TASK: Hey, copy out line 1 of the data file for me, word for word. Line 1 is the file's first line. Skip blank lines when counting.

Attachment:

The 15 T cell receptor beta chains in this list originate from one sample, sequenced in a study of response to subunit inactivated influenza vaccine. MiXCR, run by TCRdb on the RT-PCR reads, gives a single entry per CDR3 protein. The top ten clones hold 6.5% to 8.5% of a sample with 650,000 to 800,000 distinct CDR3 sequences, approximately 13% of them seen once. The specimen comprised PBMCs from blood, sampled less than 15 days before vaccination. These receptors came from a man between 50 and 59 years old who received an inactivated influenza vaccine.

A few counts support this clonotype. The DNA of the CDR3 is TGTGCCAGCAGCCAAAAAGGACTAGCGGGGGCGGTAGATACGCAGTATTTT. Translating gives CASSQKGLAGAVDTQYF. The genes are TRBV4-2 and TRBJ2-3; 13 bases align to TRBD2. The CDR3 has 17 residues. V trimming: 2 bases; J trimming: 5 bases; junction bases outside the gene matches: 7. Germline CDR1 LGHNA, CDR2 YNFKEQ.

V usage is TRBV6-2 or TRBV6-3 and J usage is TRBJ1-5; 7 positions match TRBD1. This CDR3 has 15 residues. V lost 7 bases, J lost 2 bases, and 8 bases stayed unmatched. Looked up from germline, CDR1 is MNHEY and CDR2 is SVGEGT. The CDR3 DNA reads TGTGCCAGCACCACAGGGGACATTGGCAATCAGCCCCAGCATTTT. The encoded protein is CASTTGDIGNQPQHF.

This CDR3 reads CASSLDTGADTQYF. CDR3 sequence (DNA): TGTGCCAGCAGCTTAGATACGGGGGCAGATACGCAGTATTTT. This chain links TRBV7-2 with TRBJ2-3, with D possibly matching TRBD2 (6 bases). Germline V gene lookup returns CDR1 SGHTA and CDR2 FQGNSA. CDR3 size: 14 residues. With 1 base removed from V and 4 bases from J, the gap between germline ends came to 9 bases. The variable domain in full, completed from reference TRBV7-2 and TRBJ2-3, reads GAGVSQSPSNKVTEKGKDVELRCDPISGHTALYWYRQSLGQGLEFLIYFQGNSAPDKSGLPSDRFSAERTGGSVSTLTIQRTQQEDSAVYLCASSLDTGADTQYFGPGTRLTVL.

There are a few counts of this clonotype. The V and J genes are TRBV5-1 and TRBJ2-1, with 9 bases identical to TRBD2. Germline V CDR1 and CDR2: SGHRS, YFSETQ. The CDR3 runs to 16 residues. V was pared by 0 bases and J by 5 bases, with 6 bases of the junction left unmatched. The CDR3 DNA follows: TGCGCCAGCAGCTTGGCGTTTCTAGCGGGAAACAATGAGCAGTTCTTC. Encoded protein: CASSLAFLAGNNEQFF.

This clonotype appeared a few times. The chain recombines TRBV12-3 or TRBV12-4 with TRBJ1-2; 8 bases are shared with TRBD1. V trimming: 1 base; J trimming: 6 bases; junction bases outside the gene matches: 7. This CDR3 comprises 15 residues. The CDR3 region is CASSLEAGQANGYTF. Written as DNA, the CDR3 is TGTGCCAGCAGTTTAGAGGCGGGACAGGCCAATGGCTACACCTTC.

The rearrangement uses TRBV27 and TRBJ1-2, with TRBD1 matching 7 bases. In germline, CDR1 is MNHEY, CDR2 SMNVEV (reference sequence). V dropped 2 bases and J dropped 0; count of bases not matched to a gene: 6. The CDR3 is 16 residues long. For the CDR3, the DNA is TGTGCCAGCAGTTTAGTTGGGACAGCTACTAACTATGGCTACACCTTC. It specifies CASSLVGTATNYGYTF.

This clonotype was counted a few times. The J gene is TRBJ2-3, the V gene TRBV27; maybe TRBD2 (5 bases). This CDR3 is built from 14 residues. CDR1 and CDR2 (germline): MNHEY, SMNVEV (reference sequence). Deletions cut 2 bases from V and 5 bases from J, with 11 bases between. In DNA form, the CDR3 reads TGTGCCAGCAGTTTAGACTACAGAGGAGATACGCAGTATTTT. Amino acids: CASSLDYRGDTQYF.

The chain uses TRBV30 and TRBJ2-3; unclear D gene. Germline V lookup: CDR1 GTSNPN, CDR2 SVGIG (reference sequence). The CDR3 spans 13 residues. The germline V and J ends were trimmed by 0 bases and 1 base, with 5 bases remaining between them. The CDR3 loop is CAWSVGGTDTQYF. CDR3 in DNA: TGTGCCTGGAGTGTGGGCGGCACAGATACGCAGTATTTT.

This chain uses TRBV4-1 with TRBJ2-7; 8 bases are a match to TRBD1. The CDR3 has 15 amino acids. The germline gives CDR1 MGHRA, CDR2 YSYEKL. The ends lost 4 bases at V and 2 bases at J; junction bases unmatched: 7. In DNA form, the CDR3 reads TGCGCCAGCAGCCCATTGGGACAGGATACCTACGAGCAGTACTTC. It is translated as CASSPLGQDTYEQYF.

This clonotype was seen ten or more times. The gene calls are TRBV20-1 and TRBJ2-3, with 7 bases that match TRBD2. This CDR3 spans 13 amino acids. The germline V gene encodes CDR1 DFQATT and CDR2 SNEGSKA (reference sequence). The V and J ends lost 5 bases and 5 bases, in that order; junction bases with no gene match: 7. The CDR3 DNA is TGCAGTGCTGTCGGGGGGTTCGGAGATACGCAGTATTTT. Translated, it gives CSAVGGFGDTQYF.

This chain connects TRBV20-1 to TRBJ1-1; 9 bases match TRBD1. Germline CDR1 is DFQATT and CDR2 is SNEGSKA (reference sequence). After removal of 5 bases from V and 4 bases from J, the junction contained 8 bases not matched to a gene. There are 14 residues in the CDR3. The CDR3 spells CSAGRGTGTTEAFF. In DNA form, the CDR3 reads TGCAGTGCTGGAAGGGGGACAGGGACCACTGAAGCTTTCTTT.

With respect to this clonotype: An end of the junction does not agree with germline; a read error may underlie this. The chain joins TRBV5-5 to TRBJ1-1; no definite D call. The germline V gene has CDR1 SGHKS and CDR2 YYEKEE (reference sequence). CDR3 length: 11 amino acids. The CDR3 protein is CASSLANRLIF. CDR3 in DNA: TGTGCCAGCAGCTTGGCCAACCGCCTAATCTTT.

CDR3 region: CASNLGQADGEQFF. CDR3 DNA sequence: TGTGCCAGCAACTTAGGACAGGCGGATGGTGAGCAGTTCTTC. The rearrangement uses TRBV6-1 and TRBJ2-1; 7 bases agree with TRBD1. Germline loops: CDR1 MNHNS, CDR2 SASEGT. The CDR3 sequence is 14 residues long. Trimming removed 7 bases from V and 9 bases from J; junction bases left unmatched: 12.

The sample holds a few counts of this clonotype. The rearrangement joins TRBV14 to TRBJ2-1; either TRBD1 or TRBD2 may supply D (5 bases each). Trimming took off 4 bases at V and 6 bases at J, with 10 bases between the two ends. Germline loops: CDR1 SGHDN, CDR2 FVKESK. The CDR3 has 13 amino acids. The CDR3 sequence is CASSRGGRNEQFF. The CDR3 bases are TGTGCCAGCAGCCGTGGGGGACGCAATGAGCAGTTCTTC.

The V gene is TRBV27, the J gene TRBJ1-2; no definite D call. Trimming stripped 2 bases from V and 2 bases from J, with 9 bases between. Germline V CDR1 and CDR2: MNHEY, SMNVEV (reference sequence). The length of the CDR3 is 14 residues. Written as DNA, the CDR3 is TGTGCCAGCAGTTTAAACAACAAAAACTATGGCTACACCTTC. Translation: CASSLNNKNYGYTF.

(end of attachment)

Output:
The 15 T cell receptor beta chains in this list originate from one sample, sequenced in a study of response to subunit inactivated influenza vaccine. MiXCR, run by TCRdb on the RT-PCR reads, gives a single entry per CDR3 protein. The top ten clones hold 6.5% to 8.5% of a sample with 650,000 to 800,000 distinct CDR3 sequences, approximately 13% of them seen once. The specimen comprised PBMCs from blood, sampled less than 15 days before vaccination. These receptors came from a man between 50 and 59 years old who received an inactivated influenza vaccine.